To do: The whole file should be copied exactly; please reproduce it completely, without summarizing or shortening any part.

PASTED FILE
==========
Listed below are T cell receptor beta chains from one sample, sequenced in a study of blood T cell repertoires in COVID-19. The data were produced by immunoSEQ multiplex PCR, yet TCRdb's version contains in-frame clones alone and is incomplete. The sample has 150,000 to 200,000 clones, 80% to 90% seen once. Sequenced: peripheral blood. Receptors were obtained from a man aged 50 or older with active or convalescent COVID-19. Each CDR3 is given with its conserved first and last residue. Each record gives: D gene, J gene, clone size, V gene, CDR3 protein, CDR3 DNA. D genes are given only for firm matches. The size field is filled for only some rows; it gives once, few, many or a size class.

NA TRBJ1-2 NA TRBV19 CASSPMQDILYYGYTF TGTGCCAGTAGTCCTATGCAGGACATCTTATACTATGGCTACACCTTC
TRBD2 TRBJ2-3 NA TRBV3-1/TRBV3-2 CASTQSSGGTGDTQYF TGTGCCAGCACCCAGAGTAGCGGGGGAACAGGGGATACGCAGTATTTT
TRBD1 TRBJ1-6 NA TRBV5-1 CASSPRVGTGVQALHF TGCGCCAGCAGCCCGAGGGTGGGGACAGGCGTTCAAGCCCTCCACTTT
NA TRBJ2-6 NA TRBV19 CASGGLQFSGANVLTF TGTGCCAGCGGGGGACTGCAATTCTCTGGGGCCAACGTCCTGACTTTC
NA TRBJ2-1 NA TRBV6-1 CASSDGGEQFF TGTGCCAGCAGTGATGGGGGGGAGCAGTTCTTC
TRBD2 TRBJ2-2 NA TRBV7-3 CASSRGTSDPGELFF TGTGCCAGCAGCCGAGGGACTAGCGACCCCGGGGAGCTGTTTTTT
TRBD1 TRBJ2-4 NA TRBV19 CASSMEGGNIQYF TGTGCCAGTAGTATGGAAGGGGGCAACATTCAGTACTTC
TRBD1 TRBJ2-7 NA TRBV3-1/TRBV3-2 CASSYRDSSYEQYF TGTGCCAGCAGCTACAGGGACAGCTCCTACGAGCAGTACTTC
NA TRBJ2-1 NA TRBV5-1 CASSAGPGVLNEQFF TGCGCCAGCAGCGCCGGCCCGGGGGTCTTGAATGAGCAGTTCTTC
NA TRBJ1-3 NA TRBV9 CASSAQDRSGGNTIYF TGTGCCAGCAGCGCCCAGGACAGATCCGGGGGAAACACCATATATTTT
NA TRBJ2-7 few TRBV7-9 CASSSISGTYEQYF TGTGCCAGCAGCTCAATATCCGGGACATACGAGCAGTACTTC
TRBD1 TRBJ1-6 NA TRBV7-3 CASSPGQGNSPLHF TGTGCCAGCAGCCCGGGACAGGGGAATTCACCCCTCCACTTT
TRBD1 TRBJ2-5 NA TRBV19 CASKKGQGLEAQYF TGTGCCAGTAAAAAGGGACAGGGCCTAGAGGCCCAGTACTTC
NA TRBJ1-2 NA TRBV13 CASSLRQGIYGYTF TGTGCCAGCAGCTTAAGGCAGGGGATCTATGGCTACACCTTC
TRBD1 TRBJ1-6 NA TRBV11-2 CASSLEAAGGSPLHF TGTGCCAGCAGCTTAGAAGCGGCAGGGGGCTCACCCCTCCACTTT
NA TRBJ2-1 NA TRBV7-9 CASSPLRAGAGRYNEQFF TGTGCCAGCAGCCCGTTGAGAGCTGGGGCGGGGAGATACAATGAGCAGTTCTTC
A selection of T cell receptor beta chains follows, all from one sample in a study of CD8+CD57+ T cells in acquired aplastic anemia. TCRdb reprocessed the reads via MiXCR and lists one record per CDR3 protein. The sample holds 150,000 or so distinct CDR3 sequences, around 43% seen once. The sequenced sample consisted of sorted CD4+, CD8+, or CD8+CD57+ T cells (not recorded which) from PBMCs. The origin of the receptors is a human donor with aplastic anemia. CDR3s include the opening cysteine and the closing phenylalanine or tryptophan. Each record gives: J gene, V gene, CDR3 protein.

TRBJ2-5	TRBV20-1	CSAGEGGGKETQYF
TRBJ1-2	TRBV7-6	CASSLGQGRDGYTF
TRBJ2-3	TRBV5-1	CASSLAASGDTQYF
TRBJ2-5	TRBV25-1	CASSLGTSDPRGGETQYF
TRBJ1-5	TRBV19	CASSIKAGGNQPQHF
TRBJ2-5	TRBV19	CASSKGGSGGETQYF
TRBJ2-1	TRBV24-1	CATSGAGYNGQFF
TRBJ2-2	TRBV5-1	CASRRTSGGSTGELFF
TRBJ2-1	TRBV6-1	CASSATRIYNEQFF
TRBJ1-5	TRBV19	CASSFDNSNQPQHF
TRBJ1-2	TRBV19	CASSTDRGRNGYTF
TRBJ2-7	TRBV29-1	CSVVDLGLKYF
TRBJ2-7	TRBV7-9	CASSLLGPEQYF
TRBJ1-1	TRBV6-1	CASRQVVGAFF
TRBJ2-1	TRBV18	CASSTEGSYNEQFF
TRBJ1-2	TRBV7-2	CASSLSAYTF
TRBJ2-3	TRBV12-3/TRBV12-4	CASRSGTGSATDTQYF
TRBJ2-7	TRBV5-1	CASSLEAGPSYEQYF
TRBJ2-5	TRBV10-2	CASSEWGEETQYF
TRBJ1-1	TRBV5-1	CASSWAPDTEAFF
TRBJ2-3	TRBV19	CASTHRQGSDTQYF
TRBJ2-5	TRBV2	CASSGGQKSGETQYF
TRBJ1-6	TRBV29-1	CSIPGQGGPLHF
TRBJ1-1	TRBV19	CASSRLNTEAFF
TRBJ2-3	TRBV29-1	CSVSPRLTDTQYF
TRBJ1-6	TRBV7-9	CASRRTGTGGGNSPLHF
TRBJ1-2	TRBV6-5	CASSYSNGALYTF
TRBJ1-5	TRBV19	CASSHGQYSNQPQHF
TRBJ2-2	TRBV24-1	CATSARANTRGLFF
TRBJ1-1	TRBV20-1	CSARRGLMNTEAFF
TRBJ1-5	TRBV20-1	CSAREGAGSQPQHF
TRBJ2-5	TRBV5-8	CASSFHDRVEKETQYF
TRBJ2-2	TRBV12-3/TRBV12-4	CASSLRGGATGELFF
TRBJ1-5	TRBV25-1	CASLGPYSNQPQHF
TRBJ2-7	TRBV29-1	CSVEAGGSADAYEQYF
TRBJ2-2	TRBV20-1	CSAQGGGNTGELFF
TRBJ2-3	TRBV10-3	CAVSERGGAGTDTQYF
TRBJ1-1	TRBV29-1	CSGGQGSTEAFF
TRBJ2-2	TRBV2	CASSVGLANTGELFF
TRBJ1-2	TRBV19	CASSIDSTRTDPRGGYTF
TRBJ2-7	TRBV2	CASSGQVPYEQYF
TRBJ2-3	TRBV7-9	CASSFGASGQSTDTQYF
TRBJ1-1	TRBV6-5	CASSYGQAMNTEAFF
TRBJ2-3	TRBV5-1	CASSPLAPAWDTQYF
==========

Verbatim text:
Listed below are T cell receptor beta chains from one sample, sequenced in a study of blood T cell repertoires in COVID-19. The data were produced by immunoSEQ multiplex PCR, yet TCRdb's version contains in-frame clones alone and is incomplete. The sample has 150,000 to 200,000 clones, 80% to 90% seen once. Sequenced: peripheral blood. Receptors were obtained from a man aged 50 or older with active or convalescent COVID-19. Each CDR3 is given with its conserved first and last residue. Each record gives: D gene, J gene, clone size, V gene, CDR3 protein, CDR3 DNA. D genes are given only for firm matches. The size field is filled for only some rows; it gives once, few, many or a size class.

NA TRBJ1-2 NA TRBV19 CASSPMQDILYYGYTF TGTGCCAGTAGTCCTATGCAGGACATCTTATACTATGGCTACACCTTC
TRBD2 TRBJ2-3 NA TRBV3-1/TRBV3-2 CASTQSSGGTGDTQYF TGTGCCAGCACCCAGAGTAGCGGGGGAACAGGGGATACGCAGTATTTT
TRBD1 TRBJ1-6 NA TRBV5-1 CASSPRVGTGVQALHF TGCGCCAGCAGCCCGAGGGTGGGGACAGGCGTTCAAGCCCTCCACTTT
NA TRBJ2-6 NA TRBV19 CASGGLQFSGANVLTF TGTGCCAGCGGGGGACTGCAATTCTCTGGGGCCAACGTCCTGACTTTC
NA TRBJ2-1 NA TRBV6-1 CASSDGGEQFF TGTGCCAGCAGTGATGGGGGGGAGCAGTTCTTC
TRBD2 TRBJ2-2 NA TRBV7-3 CASSRGTSDPGELFF TGTGCCAGCAGCCGAGGGACTAGCGACCCCGGGGAGCTGTTTTTT
TRBD1 TRBJ2-4 NA TRBV19 CASSMEGGNIQYF TGTGCCAGTAGTATGGAAGGGGGCAACATTCAGTACTTC
TRBD1 TRBJ2-7 NA TRBV3-1/TRBV3-2 CASSYRDSSYEQYF TGTGCCAGCAGCTACAGGGACAGCTCCTACGAGCAGTACTTC
NA TRBJ2-1 NA TRBV5-1 CASSAGPGVLNEQFF TGCGCCAGCAGCGCCGGCCCGGGGGTCTTGAATGAGCAGTTCTTC
NA TRBJ1-3 NA TRBV9 CASSAQDRSGGNTIYF TGTGCCAGCAGCGCCCAGGACAGATCCGGGGGAAACACCATATATTTT
NA TRBJ2-7 few TRBV7-9 CASSSISGTYEQYF TGTGCCAGCAGCTCAATATCCGGGACATACGAGCAGTACTTC
TRBD1 TRBJ1-6 NA TRBV7-3 CASSPGQGNSPLHF TGTGCCAGCAGCCCGGGACAGGGGAATTCACCCCTCCACTTT
TRBD1 TRBJ2-5 NA TRBV19 CASKKGQGLEAQYF TGTGCCAGTAAAAAGGGACAGGGCCTAGAGGCCCAGTACTTC
NA TRBJ1-2 NA TRBV13 CASSLRQGIYGYTF TGTGCCAGCAGCTTAAGGCAGGGGATCTATGGCTACACCTTC
TRBD1 TRBJ1-6 NA TRBV11-2 CASSLEAAGGSPLHF TGTGCCAGCAGCTTAGAAGCGGCAGGGGGCTCACCCCTCCACTTT
NA TRBJ2-1 NA TRBV7-9 CASSPLRAGAGRYNEQFF TGTGCCAGCAGCCCGTTGAGAGCTGGGGCGGGGAGATACAATGAGCAGTTCTTC
A selection of T cell receptor beta chains follows, all from one sample in a study of CD8+CD57+ T cells in acquired aplastic anemia. TCRdb reprocessed the reads via MiXCR and lists one record per CDR3 protein. The sample holds 150,000 or so distinct CDR3 sequences, around 43% seen once. The sequenced sample consisted of sorted CD4+, CD8+, or CD8+CD57+ T cells (not recorded which) from PBMCs. The origin of the receptors is a human donor with aplastic anemia. CDR3s include the opening cysteine and the closing phenylalanine or tryptophan. Each record gives: J gene, V gene, CDR3 protein.

TRBJ2-5	TRBV20-1	CSAGEGGGKETQYF
TRBJ1-2	TRBV7-6	CASSLGQGRDGYTF
TRBJ2-3	TRBV5-1	CASSLAASGDTQYF
TRBJ2-5	TRBV25-1	CASSLGTSDPRGGETQYF
TRBJ1-5	TRBV19	CASSIKAGGNQPQHF
TRBJ2-5	TRBV19	CASSKGGSGGETQYF
TRBJ2-1	TRBV24-1	CATSGAGYNGQFF
TRBJ2-2	TRBV5-1	CASRRTSGGSTGELFF
TRBJ2-1	TRBV6-1	CASSATRIYNEQFF
TRBJ1-5	TRBV19	CASSFDNSNQPQHF
TRBJ1-2	TRBV19	CASSTDRGRNGYTF
TRBJ2-7	TRBV29-1	CSVVDLGLKYF
TRBJ2-7	TRBV7-9	CASSLLGPEQYF
TRBJ1-1	TRBV6-1	CASRQVVGAFF
TRBJ2-1	TRBV18	CASSTEGSYNEQFF
TRBJ1-2	TRBV7-2	CASSLSAYTF
TRBJ2-3	TRBV12-3/TRBV12-4	CASRSGTGSATDTQYF
TRBJ2-7	TRBV5-1	CASSLEAGPSYEQYF
TRBJ2-5	TRBV10-2	CASSEWGEETQYF
TRBJ1-1	TRBV5-1	CASSWAPDTEAFF
TRBJ2-3	TRBV19	CASTHRQGSDTQYF
TRBJ2-5	TRBV2	CASSGGQKSGETQYF
TRBJ1-6	TRBV29-1	CSIPGQGGPLHF
TRBJ1-1	TRBV19	CASSRLNTEAFF
TRBJ2-3	TRBV29-1	CSVSPRLTDTQYF
TRBJ1-6	TRBV7-9	CASRRTGTGGGNSPLHF
TRBJ1-2	TRBV6-5	CASSYSNGALYTF
TRBJ1-5	TRBV19	CASSHGQYSNQPQHF
TRBJ2-2	TRBV24-1	CATSARANTRGLFF
TRBJ1-1	TRBV20-1	CSARRGLMNTEAFF
TRBJ1-5	TRBV20-1	CSAREGAGSQPQHF
TRBJ2-5	TRBV5-8	CASSFHDRVEKETQYF
TRBJ2-2	TRBV12-3/TRBV12-4	CASSLRGGATGELFF
TRBJ1-5	TRBV25-1	CASLGPYSNQPQHF
TRBJ2-7	TRBV29-1	CSVEAGGSADAYEQYF
TRBJ2-2	TRBV20-1	CSAQGGGNTGELFF
TRBJ2-3	TRBV10-3	CAVSERGGAGTDTQYF
TRBJ1-1	TRBV29-1	CSGGQGSTEAFF
TRBJ2-2	TRBV2	CASSVGLANTGELFF
TRBJ1-2	TRBV19	CASSIDSTRTDPRGGYTF
TRBJ2-7	TRBV2	CASSGQVPYEQYF
TRBJ2-3	TRBV7-9	CASSFGASGQSTDTQYF
TRBJ1-1	TRBV6-5	CASSYGQAMNTEAFF
TRBJ2-3	TRBV5-1	CASSPLAPAWDTQYF